The Passing of an Icon

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It was 1986, and I was a young man working in the parking lot. – It was a 2nd job, but I loved it better than the one which made more money. – Wearing the windbreaker everywhere and always a Turfway Park on my noggin; I was pretty easy to see.  I used to walk in and watch a few races after my shift. – My boss was the general manager and we became friends from the first day. We would talk horses, bet a few, and he would let me tag along to the paddock area to get up close to racing under the lights. – Things just couldn’t get any better for a 19-year-old kid who loved the races. – He would introduce me to trainers, riders, and one special night I had a chance to meet the voice doing the pre-race handicapping from the paddock.

“Eddie, I’d like to introduce you to Mr. Asher. One of the best handicappers out there.” – “It’s John, Eddie. Just call me, John. Great to meet you. – You like the ponies?” – It was like looking behind the curtain and seeing what the Wizard was doing. – For a young man who just came in from the parking lots, this was getting pretty close to racing royalty. – John Asher was in charge of communications at Churchill Downs at the time and called the races at the old Dueling Grounds ( now Kentucky Downs). – Working at the home of the Derby and a legend in radio; I was star struck over a man who was big in racing.

For years I heard his voice, and over the years he climbed even higher at Churchill. – He would see me at the track over the years and I too had climbed a bit. – He always took the time to chat for a few minutes and asked my perspective on racing. – I was still that kid from parking, but now had more grey than thick brown hair. For some years I did the same job at Turfway he did as a favor to new owner Jerry Carroll, and trust me it never left my mind as I would open the gate and walk into the paddock. – Just being there was an honor.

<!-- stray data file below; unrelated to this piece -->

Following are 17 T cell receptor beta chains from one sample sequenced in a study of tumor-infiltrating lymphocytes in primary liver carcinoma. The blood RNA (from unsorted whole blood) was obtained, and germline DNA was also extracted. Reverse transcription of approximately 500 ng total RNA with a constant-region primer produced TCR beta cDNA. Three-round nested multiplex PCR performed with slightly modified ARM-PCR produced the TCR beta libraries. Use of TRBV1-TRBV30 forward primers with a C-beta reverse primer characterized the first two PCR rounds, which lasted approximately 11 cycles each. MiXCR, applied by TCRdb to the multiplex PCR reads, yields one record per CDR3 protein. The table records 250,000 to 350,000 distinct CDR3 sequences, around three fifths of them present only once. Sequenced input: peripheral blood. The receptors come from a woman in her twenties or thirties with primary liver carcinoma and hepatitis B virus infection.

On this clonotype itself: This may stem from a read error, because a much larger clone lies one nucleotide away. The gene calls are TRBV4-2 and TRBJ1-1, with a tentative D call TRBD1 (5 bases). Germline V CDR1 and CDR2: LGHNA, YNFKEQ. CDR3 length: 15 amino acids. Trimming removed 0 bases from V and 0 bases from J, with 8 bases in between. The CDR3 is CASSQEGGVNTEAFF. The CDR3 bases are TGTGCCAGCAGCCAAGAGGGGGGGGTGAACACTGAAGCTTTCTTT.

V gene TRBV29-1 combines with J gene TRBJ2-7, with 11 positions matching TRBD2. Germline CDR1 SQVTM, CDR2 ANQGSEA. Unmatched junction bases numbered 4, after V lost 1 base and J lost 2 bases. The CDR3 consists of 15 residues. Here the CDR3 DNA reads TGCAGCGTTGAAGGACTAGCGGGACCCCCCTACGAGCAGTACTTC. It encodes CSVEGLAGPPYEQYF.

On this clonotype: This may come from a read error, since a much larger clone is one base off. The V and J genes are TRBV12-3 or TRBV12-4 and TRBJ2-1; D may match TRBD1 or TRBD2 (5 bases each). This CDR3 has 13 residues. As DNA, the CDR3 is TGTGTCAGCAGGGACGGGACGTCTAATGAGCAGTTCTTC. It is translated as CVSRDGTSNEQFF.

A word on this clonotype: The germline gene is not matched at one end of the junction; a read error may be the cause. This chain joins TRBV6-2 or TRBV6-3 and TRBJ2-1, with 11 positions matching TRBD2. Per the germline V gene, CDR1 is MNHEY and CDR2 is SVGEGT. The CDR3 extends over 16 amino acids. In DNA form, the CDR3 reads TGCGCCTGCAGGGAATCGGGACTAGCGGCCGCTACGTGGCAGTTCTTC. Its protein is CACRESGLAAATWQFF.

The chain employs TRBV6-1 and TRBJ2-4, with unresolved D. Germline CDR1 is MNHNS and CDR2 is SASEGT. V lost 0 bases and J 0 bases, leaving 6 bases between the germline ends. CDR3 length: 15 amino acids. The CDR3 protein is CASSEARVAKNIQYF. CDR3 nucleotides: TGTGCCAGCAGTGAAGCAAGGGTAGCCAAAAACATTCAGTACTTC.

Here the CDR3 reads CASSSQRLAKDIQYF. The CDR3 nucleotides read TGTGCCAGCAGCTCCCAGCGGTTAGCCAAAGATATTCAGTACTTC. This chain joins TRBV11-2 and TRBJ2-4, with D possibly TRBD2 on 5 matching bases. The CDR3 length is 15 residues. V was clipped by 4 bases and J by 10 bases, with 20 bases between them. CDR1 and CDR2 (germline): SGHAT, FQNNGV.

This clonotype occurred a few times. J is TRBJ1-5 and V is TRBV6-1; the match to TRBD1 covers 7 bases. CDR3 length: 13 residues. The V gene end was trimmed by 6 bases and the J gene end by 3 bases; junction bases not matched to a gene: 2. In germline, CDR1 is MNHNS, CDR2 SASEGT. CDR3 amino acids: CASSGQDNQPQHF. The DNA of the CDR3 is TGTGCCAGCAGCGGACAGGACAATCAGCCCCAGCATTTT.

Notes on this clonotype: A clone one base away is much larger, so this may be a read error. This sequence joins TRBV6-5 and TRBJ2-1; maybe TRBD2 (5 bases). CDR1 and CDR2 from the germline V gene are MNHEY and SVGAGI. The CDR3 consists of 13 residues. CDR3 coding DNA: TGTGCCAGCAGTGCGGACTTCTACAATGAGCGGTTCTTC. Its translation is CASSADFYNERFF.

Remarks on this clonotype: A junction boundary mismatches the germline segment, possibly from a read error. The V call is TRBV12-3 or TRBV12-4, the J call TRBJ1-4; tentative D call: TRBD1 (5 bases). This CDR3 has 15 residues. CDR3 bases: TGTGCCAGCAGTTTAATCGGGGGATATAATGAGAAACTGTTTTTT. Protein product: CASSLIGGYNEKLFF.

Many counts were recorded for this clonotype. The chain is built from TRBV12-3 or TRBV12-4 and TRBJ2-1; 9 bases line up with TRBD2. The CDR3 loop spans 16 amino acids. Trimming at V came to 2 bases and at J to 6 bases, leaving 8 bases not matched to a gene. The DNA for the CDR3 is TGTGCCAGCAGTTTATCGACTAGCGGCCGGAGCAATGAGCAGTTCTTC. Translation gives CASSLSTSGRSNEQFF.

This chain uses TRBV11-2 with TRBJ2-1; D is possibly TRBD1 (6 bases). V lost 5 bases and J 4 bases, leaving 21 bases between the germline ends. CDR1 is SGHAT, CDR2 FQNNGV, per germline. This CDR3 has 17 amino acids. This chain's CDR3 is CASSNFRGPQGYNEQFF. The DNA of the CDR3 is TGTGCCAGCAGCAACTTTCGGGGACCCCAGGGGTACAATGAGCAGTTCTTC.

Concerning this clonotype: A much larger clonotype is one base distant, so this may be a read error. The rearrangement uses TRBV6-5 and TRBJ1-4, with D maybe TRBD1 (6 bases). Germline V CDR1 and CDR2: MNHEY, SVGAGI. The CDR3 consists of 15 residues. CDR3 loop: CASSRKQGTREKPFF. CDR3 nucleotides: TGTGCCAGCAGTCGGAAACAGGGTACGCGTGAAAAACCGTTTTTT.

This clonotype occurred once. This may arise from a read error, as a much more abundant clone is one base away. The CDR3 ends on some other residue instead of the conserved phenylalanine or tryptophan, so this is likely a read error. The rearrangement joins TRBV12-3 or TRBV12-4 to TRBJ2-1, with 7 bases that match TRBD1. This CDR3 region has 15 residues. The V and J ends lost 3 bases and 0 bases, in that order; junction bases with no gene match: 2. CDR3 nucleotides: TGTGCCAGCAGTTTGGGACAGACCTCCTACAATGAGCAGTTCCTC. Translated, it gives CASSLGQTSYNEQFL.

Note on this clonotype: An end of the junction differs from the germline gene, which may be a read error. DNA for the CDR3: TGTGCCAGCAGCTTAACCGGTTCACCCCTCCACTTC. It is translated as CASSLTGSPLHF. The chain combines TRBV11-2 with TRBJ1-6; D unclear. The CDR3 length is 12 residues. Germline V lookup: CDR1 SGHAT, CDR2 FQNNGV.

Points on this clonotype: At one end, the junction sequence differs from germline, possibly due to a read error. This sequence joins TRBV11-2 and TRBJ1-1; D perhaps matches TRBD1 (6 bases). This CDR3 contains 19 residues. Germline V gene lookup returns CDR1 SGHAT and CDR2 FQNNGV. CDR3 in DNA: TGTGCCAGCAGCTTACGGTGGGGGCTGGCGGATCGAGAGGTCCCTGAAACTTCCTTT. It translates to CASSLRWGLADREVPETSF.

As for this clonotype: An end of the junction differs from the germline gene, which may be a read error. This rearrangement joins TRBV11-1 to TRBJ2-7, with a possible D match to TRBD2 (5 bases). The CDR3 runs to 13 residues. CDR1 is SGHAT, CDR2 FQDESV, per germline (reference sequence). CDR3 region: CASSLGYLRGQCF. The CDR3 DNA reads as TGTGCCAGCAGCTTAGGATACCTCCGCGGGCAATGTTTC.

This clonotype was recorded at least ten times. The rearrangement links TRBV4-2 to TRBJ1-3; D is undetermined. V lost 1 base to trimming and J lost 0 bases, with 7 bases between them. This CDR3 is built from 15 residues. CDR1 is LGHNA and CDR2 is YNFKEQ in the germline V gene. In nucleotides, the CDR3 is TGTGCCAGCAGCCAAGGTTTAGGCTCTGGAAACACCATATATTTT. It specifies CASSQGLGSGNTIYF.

We became friends on Facebook with the other million racing fans and industry folks, and when you had a “like” on your page from John you felt like a kid with a shiny star on your paper. – I enjoyed watching over the years as he shared his love for family, music, and history.  Oh, and always had an upbeat word to say about racing. – I relished his quotes from historical figures and always read them no matter what I was doing. Here was his last one I read. – It was the same day he left us for his Heavenly home.

John Asher

‪“Nothing in life is more liberating than to fight for a cause larger than yourself, something that encompasses you but is not defined by your existence alone.” – Sen. John McCain‬

How fitting could this be on so many levels? – The quote from Sen. John McCain still brings a tear to my eye. Sen. McCain gave us all words to live by no matter your political belief. – When I read this it reminded me of the man I met so long ago. – When I think of Churchill, John Asher will always be in my heart. Who’s going to remind us it’s 100 days until the Kentucky Derby? – Mr. Asher, thank you for making the game come to life for this fan and the millions of others. Thank you for making the post position draw an event for all to enjoy. Most of all, thank you for taking the time to meet that young kid many moons ago. He grew up to love racing and still works in the industry. – Our thoughts and prayers are with your family during this time of great loss. – Racing has lost one of the good guys, but Heaven gained an angel who’ll be handicapping the all-time greats. Rest in peace, John Asher. You’ll always be remembered.